Letters from a Skeptic

I (finally) finished reading Greg Boyd's book "Letters from a Skeptic."  Boyd is founding senior pastor of Woodland Hills Church, an evangelical mega-church in St. Paul, MN.  Trained at Yale and Princeton, Boyd taught for years at Bethel University in St. Paul. He has written several books on theology and apologetics, but "Letters from a Skeptic" is different... and very personal.


The skeptic is Edward Boyd, Greg's father.  The book is an exchange of about 50 letters over three years discussing questions of the rationality of faith in God.  Ed Boyd begins the exchange as a hard-boiled unbeliever with serious questions about his sons faith.  Why is the world so full of suffering? How can you believe that a man rose from the dead? Why do you think the Bible is inspired? Do all non-Christians go to hell? How can I be holy and sinful at the same time?  The discussions were straightfoward and generally free from philosophical and theological jargon asa  son shares with his father why it is reasonable to believe that Christianity is true.  The book ends with Ed Boyd's acceptance of Jesus and a testimonial of the change that faith made in his life.  Click here for a local newscast that reported on the book. 

Toward the end of the book, the issue being debated stopped being the existence of God and the reliability of the Bible-- it was the church.  Or really, it was the kinds of Christians that Ed expereinced in his Catholic upbringing and on religious TV.  These believers seemed to have all the answers and all the rules; he wanted to know how he could ever be righteous on his own. 
Dad, you are perfectly correct! No one can live the Christian life! No one has, does, or ever will (this side of heaven) perfectly live the Christian life! Do you think for a moment that I'm any better at doing the "holiness routine" than you? You know me better than that! It's as impossible for me as it is for you.

But this is just the point, Dad. It is the central motive for all of Jesus' ethical teachings. We are unable to perform our way to God on our own: thus, we need a Savior!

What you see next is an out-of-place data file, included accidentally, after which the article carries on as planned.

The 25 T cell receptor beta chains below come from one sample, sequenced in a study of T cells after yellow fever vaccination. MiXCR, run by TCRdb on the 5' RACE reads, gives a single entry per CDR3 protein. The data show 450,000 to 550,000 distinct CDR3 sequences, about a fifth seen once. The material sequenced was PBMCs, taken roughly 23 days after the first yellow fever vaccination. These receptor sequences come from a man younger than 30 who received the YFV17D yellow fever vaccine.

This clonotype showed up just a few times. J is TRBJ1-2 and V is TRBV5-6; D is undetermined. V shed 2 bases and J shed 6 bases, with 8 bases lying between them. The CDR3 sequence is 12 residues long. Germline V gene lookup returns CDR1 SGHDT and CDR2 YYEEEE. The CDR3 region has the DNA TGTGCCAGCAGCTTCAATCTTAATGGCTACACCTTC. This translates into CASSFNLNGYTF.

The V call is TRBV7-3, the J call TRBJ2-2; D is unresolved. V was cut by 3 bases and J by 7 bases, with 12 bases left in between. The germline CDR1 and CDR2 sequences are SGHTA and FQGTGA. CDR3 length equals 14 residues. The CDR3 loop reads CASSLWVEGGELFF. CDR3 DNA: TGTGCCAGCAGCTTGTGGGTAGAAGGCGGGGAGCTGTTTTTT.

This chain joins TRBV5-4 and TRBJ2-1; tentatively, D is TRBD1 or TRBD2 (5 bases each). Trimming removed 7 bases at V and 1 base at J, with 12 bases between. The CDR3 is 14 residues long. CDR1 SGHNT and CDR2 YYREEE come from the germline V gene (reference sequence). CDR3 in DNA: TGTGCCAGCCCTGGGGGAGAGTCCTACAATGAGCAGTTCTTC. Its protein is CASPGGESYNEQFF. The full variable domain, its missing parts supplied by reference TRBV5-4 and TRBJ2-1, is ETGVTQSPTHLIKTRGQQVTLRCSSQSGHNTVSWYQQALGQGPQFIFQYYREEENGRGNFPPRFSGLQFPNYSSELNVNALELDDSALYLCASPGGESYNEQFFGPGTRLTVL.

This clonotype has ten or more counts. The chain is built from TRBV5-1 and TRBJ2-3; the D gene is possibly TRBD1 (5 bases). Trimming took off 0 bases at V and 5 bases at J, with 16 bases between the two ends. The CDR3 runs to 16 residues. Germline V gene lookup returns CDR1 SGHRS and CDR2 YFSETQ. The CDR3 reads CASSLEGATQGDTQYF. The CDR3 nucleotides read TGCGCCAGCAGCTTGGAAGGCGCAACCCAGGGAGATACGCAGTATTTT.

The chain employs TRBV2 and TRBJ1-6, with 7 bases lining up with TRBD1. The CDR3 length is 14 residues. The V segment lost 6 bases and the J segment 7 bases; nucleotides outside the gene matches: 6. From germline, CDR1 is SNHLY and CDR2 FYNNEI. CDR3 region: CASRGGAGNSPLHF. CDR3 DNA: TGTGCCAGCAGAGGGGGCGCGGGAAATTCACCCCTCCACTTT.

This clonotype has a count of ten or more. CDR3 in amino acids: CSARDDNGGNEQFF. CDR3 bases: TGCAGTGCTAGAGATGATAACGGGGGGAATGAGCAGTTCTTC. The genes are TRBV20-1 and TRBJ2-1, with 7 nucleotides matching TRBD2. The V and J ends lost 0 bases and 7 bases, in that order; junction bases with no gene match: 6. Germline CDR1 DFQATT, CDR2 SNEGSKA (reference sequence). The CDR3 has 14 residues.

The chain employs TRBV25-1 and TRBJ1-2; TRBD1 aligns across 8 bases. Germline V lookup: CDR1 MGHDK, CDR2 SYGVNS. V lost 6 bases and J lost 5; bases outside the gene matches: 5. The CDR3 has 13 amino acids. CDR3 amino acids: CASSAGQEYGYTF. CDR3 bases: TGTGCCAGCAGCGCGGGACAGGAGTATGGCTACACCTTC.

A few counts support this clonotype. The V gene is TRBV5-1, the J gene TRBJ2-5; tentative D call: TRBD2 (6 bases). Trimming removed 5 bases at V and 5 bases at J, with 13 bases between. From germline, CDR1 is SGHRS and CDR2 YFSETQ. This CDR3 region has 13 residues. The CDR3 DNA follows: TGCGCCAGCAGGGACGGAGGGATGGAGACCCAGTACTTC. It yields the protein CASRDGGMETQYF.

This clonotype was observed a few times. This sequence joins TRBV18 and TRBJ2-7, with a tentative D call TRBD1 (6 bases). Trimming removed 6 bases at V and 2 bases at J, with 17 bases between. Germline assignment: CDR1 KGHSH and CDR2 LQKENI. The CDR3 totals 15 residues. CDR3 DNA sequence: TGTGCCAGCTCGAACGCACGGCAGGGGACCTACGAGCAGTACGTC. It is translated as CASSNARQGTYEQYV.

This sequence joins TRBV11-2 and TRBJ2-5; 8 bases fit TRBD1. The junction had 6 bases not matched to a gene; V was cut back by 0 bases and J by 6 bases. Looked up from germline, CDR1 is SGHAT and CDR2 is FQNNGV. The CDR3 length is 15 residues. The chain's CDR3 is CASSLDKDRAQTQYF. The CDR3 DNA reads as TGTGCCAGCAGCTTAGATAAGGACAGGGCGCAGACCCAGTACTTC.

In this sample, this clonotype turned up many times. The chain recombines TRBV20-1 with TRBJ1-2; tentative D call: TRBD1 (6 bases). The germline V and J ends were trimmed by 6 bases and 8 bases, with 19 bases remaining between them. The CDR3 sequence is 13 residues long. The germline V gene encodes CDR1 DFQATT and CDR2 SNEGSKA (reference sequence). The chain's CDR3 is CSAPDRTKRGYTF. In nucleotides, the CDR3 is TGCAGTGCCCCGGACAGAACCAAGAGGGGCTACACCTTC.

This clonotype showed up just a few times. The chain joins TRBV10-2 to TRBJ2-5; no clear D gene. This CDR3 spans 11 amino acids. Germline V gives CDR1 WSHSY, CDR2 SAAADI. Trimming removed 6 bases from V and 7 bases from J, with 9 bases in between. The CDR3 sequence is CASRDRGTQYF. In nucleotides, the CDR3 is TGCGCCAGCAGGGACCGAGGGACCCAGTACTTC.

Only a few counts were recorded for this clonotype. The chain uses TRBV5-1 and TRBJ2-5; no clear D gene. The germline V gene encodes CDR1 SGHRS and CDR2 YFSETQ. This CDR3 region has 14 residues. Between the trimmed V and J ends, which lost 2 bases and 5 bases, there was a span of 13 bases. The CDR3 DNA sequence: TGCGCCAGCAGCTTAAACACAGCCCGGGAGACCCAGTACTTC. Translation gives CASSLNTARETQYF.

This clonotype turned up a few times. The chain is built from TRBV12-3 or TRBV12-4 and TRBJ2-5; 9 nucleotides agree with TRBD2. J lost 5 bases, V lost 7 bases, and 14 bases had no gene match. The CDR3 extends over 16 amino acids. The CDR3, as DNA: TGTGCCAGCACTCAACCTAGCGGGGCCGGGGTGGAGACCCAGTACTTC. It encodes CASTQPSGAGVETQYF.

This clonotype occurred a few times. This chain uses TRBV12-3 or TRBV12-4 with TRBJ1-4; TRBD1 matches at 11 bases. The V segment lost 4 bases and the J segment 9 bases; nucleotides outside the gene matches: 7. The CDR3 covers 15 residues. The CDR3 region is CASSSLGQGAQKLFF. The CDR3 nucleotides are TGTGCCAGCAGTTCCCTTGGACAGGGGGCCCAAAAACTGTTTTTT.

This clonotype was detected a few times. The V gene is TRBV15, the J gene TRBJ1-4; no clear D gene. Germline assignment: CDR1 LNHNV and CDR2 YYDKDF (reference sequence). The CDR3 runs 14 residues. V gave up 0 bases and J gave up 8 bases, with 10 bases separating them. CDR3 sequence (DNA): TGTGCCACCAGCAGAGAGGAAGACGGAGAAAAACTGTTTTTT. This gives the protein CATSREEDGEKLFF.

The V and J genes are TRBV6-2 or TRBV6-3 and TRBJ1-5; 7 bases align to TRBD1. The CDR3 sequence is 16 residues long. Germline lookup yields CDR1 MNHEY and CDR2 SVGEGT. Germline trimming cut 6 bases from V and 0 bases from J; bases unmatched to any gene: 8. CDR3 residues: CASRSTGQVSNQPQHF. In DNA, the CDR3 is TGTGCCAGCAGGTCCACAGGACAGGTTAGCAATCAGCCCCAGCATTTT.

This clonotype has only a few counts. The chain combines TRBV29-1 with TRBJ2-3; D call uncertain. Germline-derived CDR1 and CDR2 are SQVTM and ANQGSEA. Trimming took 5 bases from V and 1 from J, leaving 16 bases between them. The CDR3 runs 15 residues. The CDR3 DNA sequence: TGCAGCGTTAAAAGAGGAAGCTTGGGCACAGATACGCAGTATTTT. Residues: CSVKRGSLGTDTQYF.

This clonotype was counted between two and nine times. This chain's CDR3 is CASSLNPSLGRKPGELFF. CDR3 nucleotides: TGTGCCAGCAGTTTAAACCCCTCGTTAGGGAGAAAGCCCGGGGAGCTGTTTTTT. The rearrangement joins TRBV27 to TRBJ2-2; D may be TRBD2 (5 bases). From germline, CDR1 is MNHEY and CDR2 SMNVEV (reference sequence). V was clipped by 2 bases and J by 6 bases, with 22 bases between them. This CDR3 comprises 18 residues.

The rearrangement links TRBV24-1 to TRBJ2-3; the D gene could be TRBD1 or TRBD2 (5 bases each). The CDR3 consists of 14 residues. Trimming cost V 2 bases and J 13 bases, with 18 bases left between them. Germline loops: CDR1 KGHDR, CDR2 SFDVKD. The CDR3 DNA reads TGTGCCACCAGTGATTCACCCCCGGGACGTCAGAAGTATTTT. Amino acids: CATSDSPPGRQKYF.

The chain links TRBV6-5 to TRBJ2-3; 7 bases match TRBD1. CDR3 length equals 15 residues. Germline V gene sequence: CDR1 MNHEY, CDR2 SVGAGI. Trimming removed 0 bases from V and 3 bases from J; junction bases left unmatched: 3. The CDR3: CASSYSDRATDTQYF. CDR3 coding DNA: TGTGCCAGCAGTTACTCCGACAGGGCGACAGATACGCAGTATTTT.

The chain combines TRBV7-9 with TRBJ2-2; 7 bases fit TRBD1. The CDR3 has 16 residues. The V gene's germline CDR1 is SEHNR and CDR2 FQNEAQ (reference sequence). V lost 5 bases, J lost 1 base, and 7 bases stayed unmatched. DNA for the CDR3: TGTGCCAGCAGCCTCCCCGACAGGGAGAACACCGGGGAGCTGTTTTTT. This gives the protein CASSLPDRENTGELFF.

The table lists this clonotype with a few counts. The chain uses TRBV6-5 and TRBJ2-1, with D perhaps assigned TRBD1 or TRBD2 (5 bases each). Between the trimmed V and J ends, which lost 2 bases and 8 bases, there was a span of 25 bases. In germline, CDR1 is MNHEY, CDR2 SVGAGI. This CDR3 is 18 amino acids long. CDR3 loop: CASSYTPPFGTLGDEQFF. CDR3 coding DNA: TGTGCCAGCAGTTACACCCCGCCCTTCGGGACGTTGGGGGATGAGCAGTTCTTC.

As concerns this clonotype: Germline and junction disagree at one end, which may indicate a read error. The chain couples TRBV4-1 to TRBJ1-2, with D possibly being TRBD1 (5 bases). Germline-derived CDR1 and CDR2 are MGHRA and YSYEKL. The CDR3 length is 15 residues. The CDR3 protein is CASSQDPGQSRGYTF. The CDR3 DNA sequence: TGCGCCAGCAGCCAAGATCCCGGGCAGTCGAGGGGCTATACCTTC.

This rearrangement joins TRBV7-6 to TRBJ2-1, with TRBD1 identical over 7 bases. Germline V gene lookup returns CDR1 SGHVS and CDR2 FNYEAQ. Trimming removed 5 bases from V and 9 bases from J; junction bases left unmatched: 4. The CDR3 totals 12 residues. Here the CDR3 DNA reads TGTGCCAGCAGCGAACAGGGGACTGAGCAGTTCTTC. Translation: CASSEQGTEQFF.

Throughout Jesus' ministry He was confronting people who (like the Christians you've confronted) believed that they were righteous before God on the basis of how good they were. They didn't think they needed a Savior.

So how did Jesus help them? He helped them by showing them what they'd really have to be like if they were to be righteous before God without a Savior.

So, for example, the Pharisees were proud because they didn't appear as sinful as other people, but Jesus tells them they need to "be perfect, even as God is perfect" (Matt. 5:48). Good luck!

So too, some self-righteous folks were proud for never committing adultery, but Jesus (not Paul) told them "if you've lusted after a woman in your heart you've already committed adultery" (Matt. 5:27-28, my paraphrase). 

He makes His point precisely because everyone has lusted in his heart!

Then again, these religious types were very proud because they had never murdered, so Jesus told them "if you get angry or even say 'fool' in your heart towards a brother, you're already in danger of hell fire" (Matt. 5:21-22, my paraphrase). The point, Dad, is that left on our own, we are all "in danger of hell fire. "

The list of verses could go on, but the point would always be the same. If you're going to stand before God on your own basis, Dad, you have to be perfect, for God is perfect. 

Any imperfection is eternally incompatible with the character of God. Being "relatively good" just doesn't cut it. Being "sort of holy" will get no more brownie points in heaven than being a dope-addicted prostitute. One must have God's own perfect righteousness.